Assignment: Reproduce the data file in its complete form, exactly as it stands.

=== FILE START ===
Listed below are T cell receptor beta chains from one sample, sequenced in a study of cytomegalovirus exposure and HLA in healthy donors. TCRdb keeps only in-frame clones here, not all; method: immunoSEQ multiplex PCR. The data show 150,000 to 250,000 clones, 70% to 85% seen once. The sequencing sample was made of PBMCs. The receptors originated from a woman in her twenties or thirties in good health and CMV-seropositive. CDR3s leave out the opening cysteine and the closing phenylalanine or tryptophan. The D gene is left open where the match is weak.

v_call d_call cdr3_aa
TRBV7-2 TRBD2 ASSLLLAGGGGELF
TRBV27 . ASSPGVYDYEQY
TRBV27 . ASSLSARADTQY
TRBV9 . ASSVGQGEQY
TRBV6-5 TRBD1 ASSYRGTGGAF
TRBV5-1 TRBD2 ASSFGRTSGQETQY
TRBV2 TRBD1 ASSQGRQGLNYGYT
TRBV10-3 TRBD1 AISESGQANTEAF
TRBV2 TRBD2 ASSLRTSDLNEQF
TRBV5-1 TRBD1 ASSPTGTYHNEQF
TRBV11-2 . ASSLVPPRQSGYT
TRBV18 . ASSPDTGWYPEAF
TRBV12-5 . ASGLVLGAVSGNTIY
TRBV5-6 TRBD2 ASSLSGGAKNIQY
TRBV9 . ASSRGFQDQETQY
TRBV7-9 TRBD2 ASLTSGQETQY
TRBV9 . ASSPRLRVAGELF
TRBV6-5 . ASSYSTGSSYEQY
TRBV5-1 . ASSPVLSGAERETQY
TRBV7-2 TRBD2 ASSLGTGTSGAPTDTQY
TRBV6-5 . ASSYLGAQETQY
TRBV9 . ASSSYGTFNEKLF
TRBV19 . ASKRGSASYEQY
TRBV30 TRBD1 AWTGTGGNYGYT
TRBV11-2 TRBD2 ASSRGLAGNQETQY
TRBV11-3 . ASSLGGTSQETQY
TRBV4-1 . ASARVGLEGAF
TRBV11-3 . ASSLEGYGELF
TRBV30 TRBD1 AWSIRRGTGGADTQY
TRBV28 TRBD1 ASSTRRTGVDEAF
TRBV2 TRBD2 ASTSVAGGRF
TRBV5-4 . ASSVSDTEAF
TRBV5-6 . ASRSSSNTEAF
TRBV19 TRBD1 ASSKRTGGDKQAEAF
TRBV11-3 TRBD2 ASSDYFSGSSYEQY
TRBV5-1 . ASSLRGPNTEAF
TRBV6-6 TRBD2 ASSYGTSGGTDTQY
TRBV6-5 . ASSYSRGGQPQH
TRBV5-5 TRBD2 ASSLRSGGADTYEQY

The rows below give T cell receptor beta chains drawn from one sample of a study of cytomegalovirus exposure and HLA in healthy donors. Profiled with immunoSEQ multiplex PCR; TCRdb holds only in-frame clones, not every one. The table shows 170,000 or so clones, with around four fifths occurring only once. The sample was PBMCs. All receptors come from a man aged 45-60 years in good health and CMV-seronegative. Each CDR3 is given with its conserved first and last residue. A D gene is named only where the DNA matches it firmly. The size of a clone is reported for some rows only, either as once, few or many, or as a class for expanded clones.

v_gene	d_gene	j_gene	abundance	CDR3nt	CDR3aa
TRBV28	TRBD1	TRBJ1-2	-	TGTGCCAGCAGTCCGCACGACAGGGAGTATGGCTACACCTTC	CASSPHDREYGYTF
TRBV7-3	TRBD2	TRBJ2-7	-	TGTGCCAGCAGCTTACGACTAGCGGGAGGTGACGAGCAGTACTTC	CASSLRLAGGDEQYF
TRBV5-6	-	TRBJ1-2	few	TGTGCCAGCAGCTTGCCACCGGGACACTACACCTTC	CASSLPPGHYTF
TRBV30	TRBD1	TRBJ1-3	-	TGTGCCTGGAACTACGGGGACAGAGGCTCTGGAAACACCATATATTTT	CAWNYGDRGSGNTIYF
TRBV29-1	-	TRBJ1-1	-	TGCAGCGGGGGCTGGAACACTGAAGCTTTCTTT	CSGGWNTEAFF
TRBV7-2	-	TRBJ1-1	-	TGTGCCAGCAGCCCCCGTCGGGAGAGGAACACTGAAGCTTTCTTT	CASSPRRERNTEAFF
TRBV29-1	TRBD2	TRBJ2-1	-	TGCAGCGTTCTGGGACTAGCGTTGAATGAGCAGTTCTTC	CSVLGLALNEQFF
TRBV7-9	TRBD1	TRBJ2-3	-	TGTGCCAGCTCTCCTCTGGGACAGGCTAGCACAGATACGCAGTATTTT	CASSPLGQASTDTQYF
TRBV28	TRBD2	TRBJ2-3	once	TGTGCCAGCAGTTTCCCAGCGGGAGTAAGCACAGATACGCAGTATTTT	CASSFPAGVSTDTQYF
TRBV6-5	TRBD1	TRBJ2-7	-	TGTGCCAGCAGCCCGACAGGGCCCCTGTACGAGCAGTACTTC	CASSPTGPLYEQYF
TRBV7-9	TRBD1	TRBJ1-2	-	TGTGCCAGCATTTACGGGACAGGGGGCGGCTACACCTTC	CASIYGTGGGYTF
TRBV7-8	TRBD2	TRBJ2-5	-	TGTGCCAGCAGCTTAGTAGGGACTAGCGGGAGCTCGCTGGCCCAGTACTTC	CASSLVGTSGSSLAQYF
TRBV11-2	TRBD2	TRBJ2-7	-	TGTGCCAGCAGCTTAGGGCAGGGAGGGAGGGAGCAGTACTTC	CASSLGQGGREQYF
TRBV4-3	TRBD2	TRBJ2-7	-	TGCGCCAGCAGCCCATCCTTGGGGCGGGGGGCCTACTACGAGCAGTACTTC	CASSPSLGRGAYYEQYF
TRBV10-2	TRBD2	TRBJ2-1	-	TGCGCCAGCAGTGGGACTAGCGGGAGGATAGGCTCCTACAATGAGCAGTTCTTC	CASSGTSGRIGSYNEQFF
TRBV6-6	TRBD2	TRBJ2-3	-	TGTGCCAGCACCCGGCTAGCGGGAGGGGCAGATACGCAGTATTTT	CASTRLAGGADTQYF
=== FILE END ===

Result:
Listed below are T cell receptor beta chains from one sample, sequenced in a study of cytomegalovirus exposure and HLA in healthy donors. TCRdb keeps only in-frame clones here, not all; method: immunoSEQ multiplex PCR. The data show 150,000 to 250,000 clones, 70% to 85% seen once. The sequencing sample was made of PBMCs. The receptors originated from a woman in her twenties or thirties in good health and CMV-seropositive. CDR3s leave out the opening cysteine and the closing phenylalanine or tryptophan. The D gene is left open where the match is weak.

v_call d_call cdr3_aa
TRBV7-2 TRBD2 ASSLLLAGGGGELF
TRBV27 . ASSPGVYDYEQY
TRBV27 . ASSLSARADTQY
TRBV9 . ASSVGQGEQY
TRBV6-5 TRBD1 ASSYRGTGGAF
TRBV5-1 TRBD2 ASSFGRTSGQETQY
TRBV2 TRBD1 ASSQGRQGLNYGYT
TRBV10-3 TRBD1 AISESGQANTEAF
TRBV2 TRBD2 ASSLRTSDLNEQF
TRBV5-1 TRBD1 ASSPTGTYHNEQF
TRBV11-2 . ASSLVPPRQSGYT
TRBV18 . ASSPDTGWYPEAF
TRBV12-5 . ASGLVLGAVSGNTIY
TRBV5-6 TRBD2 ASSLSGGAKNIQY
TRBV9 . ASSRGFQDQETQY
TRBV7-9 TRBD2 ASLTSGQETQY
TRBV9 . ASSPRLRVAGELF
TRBV6-5 . ASSYSTGSSYEQY
TRBV5-1 . ASSPVLSGAERETQY
TRBV7-2 TRBD2 ASSLGTGTSGAPTDTQY
TRBV6-5 . ASSYLGAQETQY
TRBV9 . ASSSYGTFNEKLF
TRBV19 . ASKRGSASYEQY
TRBV30 TRBD1 AWTGTGGNYGYT
TRBV11-2 TRBD2 ASSRGLAGNQETQY
TRBV11-3 . ASSLGGTSQETQY
TRBV4-1 . ASARVGLEGAF
TRBV11-3 . ASSLEGYGELF
TRBV30 TRBD1 AWSIRRGTGGADTQY
TRBV28 TRBD1 ASSTRRTGVDEAF
TRBV2 TRBD2 ASTSVAGGRF
TRBV5-4 . ASSVSDTEAF
TRBV5-6 . ASRSSSNTEAF
TRBV19 TRBD1 ASSKRTGGDKQAEAF
TRBV11-3 TRBD2 ASSDYFSGSSYEQY
TRBV5-1 . ASSLRGPNTEAF
TRBV6-6 TRBD2 ASSYGTSGGTDTQY
TRBV6-5 . ASSYSRGGQPQH
TRBV5-5 TRBD2 ASSLRSGGADTYEQY

The rows below give T cell receptor beta chains drawn from one sample of a study of cytomegalovirus exposure and HLA in healthy donors. Profiled with immunoSEQ multiplex PCR; TCRdb holds only in-frame clones, not every one. The table shows 170,000 or so clones, with around four fifths occurring only once. The sample was PBMCs. All receptors come from a man aged 45-60 years in good health and CMV-seronegative. Each CDR3 is given with its conserved first and last residue. A D gene is named only where the DNA matches it firmly. The size of a clone is reported for some rows only, either as once, few or many, or as a class for expanded clones.

v_gene	d_gene	j_gene	abundance	CDR3nt	CDR3aa
TRBV28	TRBD1	TRBJ1-2	-	TGTGCCAGCAGTCCGCACGACAGGGAGTATGGCTACACCTTC	CASSPHDREYGYTF
TRBV7-3	TRBD2	TRBJ2-7	-	TGTGCCAGCAGCTTACGACTAGCGGGAGGTGACGAGCAGTACTTC	CASSLRLAGGDEQYF
TRBV5-6	-	TRBJ1-2	few	TGTGCCAGCAGCTTGCCACCGGGACACTACACCTTC	CASSLPPGHYTF
TRBV30	TRBD1	TRBJ1-3	-	TGTGCCTGGAACTACGGGGACAGAGGCTCTGGAAACACCATATATTTT	CAWNYGDRGSGNTIYF
TRBV29-1	-	TRBJ1-1	-	TGCAGCGGGGGCTGGAACACTGAAGCTTTCTTT	CSGGWNTEAFF
TRBV7-2	-	TRBJ1-1	-	TGTGCCAGCAGCCCCCGTCGGGAGAGGAACACTGAAGCTTTCTTT	CASSPRRERNTEAFF
TRBV29-1	TRBD2	TRBJ2-1	-	TGCAGCGTTCTGGGACTAGCGTTGAATGAGCAGTTCTTC	CSVLGLALNEQFF
TRBV7-9	TRBD1	TRBJ2-3	-	TGTGCCAGCTCTCCTCTGGGACAGGCTAGCACAGATACGCAGTATTTT	CASSPLGQASTDTQYF
TRBV28	TRBD2	TRBJ2-3	once	TGTGCCAGCAGTTTCCCAGCGGGAGTAAGCACAGATACGCAGTATTTT	CASSFPAGVSTDTQYF
TRBV6-5	TRBD1	TRBJ2-7	-	TGTGCCAGCAGCCCGACAGGGCCCCTGTACGAGCAGTACTTC	CASSPTGPLYEQYF
TRBV7-9	TRBD1	TRBJ1-2	-	TGTGCCAGCATTTACGGGACAGGGGGCGGCTACACCTTC	CASIYGTGGGYTF
TRBV7-8	TRBD2	TRBJ2-5	-	TGTGCCAGCAGCTTAGTAGGGACTAGCGGGAGCTCGCTGGCCCAGTACTTC	CASSLVGTSGSSLAQYF
TRBV11-2	TRBD2	TRBJ2-7	-	TGTGCCAGCAGCTTAGGGCAGGGAGGGAGGGAGCAGTACTTC	CASSLGQGGREQYF
TRBV4-3	TRBD2	TRBJ2-7	-	TGCGCCAGCAGCCCATCCTTGGGGCGGGGGGCCTACTACGAGCAGTACTTC	CASSPSLGRGAYYEQYF
TRBV10-2	TRBD2	TRBJ2-1	-	TGCGCCAGCAGTGGGACTAGCGGGAGGATAGGCTCCTACAATGAGCAGTTCTTC	CASSGTSGRIGSYNEQFF
TRBV6-6	TRBD2	TRBJ2-3	-	TGTGCCAGCACCCGGCTAGCGGGAGGGGCAGATACGCAGTATTTT	CASTRLAGGADTQYF